It’s an interesting story of how homeowners burned material, put it out and buried it, and the wind came up a week later and blew the soil off and it started dry grass on fire. In dry areas with grasslands, dry grass is a natural feature for part of the year. Mountain View Fire determined that the reidents’ plan to extinguish it was reasonable and responsible. The Forest Service investigators and the Missoula Fire Lab were both mentioned as helping in the investigation.
We were talking about continuous improvement with regard to the NWFP; in this case, Boulder changed their rules to focus on water putting out fires.
So if we were to build a model of why this fire happened, we’d have:
Suppression Forces Stretched Thin by Several Ignitions, Covid
Wind- spread fire, plus air resources couldn’t be used.
Fuels- In many places with dry grass, grasses are eaten in the summer when they are green by grazing animals which reduces surface fuels. In fact, one one TV show I watched that day, the fire stopped at a rancher’s grazed area.
In our part of the country, these conditions are fairly common in the fall and winter and our county’s strategy is robust initial attack.
Originally coverage of this was all about climate change.
You might want to go back to my previous post on the Marshall Fire.
OK, so after unusually wet spring (is that AGW also?) precipitation below average and temperatures above average. But of course averages are averages because.. some observations are higher and some are lower. I would have said “the dry conditions we experienced (not the wet ones that encouraged plant growth?) are predicted to become more likely under AGW.” That is very different from being a “result” of climate change. Also there is a difference between the same conditions that used to happen, happening more frequently (we know how to adapt, and have to just do those things more often) and things that never happened before happening (where we need to respond differently). I’m not sure that distinction is often made.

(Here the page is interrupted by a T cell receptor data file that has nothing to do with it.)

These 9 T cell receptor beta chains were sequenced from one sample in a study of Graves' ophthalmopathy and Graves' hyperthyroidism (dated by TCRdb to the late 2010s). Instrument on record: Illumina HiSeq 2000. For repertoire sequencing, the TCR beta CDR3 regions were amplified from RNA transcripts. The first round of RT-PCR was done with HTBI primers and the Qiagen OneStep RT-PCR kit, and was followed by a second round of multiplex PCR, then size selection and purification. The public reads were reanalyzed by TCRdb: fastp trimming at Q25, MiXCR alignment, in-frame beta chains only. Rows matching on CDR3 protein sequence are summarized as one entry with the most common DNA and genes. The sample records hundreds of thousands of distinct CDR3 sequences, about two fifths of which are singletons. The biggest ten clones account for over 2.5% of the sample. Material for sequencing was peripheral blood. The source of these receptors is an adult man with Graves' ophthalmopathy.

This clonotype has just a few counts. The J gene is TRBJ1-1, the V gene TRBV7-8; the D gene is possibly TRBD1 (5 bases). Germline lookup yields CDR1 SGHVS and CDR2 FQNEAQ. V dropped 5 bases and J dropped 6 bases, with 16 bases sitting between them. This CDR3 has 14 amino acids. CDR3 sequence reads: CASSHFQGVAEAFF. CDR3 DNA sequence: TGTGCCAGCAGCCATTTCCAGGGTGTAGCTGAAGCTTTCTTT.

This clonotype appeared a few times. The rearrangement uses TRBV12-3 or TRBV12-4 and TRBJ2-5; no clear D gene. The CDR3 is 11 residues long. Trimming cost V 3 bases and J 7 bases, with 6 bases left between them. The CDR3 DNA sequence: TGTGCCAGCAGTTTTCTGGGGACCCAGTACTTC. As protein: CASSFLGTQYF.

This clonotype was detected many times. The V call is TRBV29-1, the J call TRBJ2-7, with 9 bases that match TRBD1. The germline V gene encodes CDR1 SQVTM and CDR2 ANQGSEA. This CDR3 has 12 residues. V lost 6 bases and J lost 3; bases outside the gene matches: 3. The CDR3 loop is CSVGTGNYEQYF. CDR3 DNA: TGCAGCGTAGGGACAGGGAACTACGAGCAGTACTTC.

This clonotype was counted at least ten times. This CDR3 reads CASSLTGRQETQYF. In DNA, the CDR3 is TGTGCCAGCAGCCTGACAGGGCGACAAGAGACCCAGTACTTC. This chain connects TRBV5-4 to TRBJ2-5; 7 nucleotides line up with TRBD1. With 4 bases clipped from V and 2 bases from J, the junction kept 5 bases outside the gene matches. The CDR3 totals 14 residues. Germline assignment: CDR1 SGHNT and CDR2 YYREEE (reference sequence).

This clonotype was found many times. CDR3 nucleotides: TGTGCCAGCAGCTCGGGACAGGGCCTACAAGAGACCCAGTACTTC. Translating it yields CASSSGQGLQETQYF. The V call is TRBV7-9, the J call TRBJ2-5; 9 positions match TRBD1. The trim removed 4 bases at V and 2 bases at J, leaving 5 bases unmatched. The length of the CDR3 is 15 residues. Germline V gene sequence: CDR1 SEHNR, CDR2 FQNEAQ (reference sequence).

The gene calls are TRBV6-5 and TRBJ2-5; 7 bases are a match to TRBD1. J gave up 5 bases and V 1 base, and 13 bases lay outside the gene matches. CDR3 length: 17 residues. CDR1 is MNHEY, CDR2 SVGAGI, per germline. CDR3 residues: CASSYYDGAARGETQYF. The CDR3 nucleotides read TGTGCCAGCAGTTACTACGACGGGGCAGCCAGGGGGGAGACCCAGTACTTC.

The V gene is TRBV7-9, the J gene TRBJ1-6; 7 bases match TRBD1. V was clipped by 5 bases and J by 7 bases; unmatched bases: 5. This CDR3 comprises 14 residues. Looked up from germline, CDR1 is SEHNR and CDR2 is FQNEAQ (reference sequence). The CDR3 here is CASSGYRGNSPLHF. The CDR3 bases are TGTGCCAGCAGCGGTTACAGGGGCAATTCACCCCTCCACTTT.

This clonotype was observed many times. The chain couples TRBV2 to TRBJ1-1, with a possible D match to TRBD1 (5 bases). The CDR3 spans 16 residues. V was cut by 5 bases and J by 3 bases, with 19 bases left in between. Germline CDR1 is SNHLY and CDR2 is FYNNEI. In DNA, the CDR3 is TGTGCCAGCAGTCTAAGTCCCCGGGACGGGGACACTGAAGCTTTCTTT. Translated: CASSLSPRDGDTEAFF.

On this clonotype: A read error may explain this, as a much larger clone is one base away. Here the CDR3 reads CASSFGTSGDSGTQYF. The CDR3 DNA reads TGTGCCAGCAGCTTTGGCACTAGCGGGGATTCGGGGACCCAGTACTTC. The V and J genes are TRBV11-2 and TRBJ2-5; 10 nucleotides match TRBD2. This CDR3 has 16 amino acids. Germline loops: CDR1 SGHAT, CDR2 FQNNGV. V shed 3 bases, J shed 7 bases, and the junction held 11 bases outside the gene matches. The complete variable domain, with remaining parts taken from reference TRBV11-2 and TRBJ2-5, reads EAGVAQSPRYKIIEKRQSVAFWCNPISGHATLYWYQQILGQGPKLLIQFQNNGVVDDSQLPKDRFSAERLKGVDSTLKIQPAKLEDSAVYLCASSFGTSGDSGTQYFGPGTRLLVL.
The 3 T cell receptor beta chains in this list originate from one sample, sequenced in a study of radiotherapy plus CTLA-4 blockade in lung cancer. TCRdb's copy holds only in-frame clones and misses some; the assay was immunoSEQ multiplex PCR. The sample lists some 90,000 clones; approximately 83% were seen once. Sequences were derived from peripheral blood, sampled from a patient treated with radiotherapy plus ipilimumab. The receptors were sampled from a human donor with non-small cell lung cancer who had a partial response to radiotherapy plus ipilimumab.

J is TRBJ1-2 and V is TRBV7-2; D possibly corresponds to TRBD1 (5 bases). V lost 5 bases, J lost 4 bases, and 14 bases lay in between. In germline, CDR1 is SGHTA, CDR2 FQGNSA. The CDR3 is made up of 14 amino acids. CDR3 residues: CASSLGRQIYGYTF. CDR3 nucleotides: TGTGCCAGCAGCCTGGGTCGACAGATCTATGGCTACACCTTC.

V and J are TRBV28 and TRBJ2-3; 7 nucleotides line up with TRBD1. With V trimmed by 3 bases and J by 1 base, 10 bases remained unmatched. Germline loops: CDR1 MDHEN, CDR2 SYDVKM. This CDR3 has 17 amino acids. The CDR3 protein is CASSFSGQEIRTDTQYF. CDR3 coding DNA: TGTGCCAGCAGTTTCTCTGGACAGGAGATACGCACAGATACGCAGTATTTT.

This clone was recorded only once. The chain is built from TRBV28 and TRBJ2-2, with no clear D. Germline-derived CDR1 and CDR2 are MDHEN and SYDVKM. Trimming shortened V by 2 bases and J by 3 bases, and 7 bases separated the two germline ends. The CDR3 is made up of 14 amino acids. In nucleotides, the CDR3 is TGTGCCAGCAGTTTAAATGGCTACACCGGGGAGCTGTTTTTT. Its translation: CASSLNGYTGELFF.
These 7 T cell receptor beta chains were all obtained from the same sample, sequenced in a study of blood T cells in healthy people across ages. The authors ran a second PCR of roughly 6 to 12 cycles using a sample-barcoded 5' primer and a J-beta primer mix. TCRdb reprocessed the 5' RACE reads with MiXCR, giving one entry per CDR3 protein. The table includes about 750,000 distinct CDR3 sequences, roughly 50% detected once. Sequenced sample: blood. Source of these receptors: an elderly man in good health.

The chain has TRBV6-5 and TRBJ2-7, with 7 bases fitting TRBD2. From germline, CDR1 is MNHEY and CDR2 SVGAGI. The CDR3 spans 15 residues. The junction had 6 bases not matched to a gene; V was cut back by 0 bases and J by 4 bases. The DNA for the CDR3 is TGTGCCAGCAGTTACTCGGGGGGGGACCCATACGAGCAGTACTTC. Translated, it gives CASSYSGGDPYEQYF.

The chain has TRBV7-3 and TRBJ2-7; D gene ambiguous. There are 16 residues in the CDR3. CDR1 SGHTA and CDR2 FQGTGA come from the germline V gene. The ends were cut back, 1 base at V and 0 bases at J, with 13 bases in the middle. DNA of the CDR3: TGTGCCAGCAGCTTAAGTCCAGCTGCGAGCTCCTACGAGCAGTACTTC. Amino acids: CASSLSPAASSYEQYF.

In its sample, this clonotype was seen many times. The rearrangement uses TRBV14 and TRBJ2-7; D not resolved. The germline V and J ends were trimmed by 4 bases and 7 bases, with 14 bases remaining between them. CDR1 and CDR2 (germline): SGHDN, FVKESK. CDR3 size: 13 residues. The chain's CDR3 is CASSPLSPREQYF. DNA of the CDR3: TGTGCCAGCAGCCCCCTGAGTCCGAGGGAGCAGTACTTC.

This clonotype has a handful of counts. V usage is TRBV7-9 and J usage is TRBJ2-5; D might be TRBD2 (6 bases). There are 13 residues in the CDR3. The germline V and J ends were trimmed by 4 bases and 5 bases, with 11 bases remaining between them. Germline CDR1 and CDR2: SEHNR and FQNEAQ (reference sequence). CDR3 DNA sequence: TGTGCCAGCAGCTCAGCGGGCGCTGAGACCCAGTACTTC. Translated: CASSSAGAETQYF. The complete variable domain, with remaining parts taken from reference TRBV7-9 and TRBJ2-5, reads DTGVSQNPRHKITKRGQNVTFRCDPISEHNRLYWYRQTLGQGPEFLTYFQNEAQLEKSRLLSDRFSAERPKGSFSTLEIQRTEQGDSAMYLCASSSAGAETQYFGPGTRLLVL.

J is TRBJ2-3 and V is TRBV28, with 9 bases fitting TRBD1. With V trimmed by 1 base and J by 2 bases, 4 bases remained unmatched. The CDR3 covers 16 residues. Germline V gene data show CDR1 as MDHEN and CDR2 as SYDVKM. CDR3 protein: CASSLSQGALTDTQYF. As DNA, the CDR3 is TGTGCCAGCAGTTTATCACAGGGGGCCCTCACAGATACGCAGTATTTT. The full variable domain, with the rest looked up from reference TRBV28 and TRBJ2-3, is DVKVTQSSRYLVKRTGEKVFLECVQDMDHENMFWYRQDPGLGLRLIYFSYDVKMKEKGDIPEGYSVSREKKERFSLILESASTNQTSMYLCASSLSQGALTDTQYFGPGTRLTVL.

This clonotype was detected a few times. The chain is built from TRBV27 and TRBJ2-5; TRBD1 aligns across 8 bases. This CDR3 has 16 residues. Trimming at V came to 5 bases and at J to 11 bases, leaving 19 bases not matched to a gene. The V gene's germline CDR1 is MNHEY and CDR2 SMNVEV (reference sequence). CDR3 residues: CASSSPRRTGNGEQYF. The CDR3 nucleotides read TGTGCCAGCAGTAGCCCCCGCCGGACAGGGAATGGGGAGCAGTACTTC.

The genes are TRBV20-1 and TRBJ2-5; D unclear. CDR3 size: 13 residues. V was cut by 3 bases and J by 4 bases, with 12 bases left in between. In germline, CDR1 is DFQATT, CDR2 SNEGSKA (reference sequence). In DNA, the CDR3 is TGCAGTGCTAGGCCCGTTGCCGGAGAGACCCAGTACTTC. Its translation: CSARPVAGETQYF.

I recommend Roger Pielke, Jrs. somewhat wonky but very thoughtful take on causality as it relates to the Marshall Fire.
Common narratives possibly contradicted by this example:
Current thinking: Cows are bad. And yet, they reduce grassy fuels and convert them to food.
Current thinking: Individual cars should be replaced by public transportation. And yet, people amazingly evacuated themselves and their animals quickly using.. individual vehicles.
Current thinking: Let’s build and maintain lots more power lines in dry places. And yet, maybe we should get better at maintaining the ones we have?
Current thinking: High density housing is best. And yet, house proximity caused fire transfer as in this Denver Post story.
Maybe communities in dry fire-prone ecosystems need to develop their own visions of how best to live with fire.
SUPERIOR – Too many houses built too close together on the tinder-dry high plains between Denver and Boulder led to the record Marshall firestorm losses topping $1 billion, insurance industry researchers found this week as they sifted through ashes and charred ruins.
“Conflagration happens when you get that proximity,” Roy Wright, chief executive of the insurance institute, said Thursday as his team began their investigation.
Spacing closer than 12 feet favors fire, researchers have established, and gaps between homes of 50 feet or more are advisable, Wright said. “Dispersion is one way to eliminate the domino effect” and with greater spacing “you would not have had so many structures lost.”
Re-making Colorado suburbs to endure worsening fires also will require clearing buffers at least five feet wide and “impeccably” bare, Wright said, along with screens on vents and retro-fitting with non-flammable roofing, siding and vegetation. Well-watered green lawns are less likely to burn than native grasses, he said.
And the mulch that residents increasingly use to help plants endure as temperatures rise “is like spreading match sticks around your home.”
From that story:
The question is what hardening would entail. A fire safety push for lower-density housing would collide with a push by some planners and developers toward higher-density “mixed-use” communities. Population growth in Colorado and other parts of the arid West has led some planners to encourage housing “units” clustered tightly like integrated circuits and surrounded by native vegetation that requires less water than lawns and parks.
Closer spacing and vegetation management for fire protection could clash with water conservation and other long-term objectives, said Molly Mowery, director of the Community Wildfire Planning Center, a nonprofit that guides town officials.
Looking at limits on growth opens “a huge can of worms,” Mowery said, anticipating that boosting fire resilience will require balancing climate warming preparedness measures. “There’s not going to be a solution that satisfies everything.”